2. 2 points
    Hi and welcome to the forum. First off lets be clear I am not from Ultimaker team. Anyway, lets also correct what you mentioned, Ultimaker had a filament runOut Sensor on UM3 but as @SandervG said they found that its reliability is not up to their standard and scrapped that idea for UM3. Community is more than welcome to reuse the existing cable on the extruder as it is still there. Got my UM3 a month ago and found that cable to still exist. Anyway, @foehnsturm started a thread To work on a filament flow sensor (and possibly runOut sensor) for UM2 and hoping maybe for UM3. But this is nowhere finish, I myself am attempting to see if I can recycle the existing code for the UM3 to use foehnsturm sensor. But I do this for a hobby and have a day job as well as kids so it might take me some time.
  3. 1 point
    I'm very impressed with Breakaway. I've done around 10 days of intensive printing of items which have all needed support. I would say that Breakaway has indeed come away 95% completely at the first attempt, while the remaining 5% has pretty well all come away with a bit of fine tweezer work. In about a third of the cases, some strands still get left which need some very careful work to remove. Compared with PVA, Breakaway is a joy to use. .... and it's a vast improvement on what you can hope to get with scaffolding produced by a single nozzle machine. There have been a couple of times when Breakaway did not bind cleanly to the print bed when starting a new job immediately following the removal of the previous one. I ended up doing a material change and then clipping off 10 cm or so of the Breakaway filament before re-feeding it into the system. This worked for me, though I don't know if there's any genuine rationale behind my "solution". Obviously, PVA is still going to be needed when handling sensitive internal structures and, since removing Breakaway involves a certain amount of force, I wouldn't want to use if when supporting particularly delicate structures. Having been so positive about Breakaway, are there problems around it? Will it continue to perform well after sitting around for some months?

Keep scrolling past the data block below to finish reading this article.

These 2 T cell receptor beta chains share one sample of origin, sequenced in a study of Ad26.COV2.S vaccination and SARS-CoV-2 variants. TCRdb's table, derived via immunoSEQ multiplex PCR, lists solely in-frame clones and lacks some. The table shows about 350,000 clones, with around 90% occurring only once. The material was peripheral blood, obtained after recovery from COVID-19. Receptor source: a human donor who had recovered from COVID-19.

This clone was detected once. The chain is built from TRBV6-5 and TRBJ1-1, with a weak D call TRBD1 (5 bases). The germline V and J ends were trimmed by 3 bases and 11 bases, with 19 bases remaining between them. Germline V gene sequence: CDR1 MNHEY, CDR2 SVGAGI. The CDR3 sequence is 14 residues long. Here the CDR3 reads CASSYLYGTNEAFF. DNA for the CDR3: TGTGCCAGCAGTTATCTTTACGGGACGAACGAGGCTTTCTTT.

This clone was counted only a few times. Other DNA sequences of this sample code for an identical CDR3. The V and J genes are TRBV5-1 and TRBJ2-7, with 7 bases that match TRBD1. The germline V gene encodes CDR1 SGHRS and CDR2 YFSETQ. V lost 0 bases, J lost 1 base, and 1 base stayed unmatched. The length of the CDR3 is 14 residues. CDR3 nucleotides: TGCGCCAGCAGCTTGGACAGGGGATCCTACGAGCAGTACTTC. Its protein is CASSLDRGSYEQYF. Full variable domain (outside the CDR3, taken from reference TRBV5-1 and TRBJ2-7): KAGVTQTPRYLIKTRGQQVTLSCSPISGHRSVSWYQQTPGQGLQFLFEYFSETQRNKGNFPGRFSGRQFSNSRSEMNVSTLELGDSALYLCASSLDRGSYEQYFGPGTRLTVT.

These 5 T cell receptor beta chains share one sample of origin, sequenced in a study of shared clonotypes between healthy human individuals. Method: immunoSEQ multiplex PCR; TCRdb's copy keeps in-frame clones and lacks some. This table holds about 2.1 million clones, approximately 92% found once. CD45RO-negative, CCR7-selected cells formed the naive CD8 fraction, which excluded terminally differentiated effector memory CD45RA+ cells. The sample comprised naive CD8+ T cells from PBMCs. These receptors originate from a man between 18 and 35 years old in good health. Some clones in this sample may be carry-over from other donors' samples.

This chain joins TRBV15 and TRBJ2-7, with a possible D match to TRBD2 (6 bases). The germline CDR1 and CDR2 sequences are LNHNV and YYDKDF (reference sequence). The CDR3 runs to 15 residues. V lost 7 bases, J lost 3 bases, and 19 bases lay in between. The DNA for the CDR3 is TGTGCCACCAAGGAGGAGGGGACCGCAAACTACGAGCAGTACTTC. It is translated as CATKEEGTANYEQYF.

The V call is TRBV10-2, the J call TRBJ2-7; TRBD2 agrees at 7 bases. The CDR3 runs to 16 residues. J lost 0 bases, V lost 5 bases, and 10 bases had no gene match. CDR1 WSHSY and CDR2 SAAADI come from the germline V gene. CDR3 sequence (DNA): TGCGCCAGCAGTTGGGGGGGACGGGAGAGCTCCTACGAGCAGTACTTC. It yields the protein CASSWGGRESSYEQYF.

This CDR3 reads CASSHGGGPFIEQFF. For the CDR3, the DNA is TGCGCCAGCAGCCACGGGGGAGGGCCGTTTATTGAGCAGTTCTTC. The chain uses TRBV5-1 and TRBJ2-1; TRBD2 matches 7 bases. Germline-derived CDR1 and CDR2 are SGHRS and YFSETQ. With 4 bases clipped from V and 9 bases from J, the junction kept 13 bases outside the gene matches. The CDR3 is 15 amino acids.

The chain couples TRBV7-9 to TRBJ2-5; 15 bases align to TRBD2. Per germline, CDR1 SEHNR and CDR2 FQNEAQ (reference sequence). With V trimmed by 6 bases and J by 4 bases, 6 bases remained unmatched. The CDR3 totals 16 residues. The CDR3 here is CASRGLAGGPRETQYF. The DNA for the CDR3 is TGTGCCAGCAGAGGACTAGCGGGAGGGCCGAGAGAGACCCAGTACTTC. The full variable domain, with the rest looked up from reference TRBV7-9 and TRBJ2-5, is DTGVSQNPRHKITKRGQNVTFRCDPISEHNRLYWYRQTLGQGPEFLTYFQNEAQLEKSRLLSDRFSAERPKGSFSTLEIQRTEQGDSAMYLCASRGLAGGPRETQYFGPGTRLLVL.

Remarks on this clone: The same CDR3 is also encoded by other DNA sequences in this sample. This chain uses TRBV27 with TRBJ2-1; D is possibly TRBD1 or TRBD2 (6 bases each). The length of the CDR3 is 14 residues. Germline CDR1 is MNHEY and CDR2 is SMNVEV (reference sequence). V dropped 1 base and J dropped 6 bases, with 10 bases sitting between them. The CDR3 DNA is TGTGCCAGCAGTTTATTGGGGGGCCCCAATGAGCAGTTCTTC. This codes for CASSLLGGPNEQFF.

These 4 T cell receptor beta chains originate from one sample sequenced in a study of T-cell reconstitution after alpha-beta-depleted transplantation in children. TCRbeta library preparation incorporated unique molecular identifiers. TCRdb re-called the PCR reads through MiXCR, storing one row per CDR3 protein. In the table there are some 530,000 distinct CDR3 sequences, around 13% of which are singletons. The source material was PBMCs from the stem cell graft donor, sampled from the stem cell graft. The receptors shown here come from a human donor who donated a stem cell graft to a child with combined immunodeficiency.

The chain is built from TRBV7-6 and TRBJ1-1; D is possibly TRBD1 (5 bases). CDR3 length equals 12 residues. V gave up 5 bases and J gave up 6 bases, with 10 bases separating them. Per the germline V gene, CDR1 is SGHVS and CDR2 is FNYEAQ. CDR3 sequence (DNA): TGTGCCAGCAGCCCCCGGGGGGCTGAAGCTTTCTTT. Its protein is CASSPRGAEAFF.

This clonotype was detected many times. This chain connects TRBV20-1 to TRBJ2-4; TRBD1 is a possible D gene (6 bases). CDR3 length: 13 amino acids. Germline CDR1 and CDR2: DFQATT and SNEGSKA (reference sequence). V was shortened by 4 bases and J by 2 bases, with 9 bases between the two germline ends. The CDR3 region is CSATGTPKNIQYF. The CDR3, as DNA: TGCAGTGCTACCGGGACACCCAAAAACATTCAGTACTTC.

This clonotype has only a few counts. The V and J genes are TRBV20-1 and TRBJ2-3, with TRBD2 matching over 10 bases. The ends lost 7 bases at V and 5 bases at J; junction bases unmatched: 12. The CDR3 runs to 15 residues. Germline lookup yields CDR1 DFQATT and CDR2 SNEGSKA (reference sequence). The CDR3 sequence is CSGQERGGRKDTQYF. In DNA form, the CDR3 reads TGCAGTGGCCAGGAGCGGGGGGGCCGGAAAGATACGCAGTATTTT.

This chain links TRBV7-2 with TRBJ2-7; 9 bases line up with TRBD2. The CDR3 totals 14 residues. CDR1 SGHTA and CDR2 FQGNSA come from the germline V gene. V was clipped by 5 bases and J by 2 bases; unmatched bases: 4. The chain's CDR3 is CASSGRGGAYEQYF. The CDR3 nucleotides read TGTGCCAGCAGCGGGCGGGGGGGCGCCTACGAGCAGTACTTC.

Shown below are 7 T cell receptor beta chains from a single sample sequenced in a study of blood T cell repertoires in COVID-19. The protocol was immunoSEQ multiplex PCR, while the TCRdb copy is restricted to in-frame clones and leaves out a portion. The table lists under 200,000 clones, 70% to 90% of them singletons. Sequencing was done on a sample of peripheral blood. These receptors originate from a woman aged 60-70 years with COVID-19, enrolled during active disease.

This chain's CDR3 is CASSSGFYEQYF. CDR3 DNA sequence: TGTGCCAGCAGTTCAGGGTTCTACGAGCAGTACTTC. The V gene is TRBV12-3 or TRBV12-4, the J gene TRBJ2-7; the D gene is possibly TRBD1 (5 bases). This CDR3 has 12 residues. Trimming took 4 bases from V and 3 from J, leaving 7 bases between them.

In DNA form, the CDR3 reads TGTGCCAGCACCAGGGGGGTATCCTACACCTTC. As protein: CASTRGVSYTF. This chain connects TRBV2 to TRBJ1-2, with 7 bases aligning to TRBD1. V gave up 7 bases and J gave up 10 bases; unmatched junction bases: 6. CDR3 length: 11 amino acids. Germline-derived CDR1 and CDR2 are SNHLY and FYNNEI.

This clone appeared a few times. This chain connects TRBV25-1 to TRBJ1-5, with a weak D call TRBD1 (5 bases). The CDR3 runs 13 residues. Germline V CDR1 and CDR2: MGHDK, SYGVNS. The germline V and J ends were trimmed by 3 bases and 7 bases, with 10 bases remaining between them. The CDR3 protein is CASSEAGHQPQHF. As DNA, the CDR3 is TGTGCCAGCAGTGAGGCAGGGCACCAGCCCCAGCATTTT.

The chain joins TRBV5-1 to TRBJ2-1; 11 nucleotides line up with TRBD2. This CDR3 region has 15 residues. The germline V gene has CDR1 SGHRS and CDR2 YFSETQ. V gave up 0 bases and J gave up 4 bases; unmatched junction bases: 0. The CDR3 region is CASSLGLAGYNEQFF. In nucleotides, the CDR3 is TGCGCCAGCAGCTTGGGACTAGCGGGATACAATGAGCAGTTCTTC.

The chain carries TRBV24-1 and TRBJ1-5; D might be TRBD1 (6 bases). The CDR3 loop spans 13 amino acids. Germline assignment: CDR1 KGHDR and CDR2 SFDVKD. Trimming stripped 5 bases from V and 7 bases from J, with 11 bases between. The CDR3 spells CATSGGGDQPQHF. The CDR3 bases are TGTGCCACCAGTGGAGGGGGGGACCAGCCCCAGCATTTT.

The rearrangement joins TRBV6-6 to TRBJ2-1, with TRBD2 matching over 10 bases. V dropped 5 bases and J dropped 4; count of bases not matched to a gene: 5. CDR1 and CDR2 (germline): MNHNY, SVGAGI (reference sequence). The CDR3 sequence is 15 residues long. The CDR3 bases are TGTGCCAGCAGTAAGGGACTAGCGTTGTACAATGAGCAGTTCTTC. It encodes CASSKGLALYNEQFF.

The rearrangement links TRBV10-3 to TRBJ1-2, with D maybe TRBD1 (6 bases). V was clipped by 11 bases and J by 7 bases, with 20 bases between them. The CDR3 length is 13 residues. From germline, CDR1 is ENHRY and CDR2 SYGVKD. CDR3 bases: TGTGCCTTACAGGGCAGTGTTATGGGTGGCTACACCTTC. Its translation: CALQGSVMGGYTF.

4. 1 point
    Could you post your .curaproject.3mf file and I would be happy to look at your setup. To make sure you get the right file format, use save project and not the regular save. The .curaproject.3mf file will have all your settings and the model plus its location and such.
  5. 1 point
    Does the AppImage have a Toolbox menu? In 3.4, the plugin browser was renamed to Toolbox. The curaplugin file should be compatible with Cura 3.3 (the PPA), but you are using it in the wrong way. Remove it from the local/share/cura/plugins folder, and instead drag and drop it in the Cuar window. It will then be extracted to the correct folder. Note that this will not work with Cura 3.4, because that requires a .curapackage file. Finally, realise that freeCAD needs to be installed as well as the plugin.
  6. 1 point
    Nice designs! Look awesome. I havent done any hard edge stuff in ages!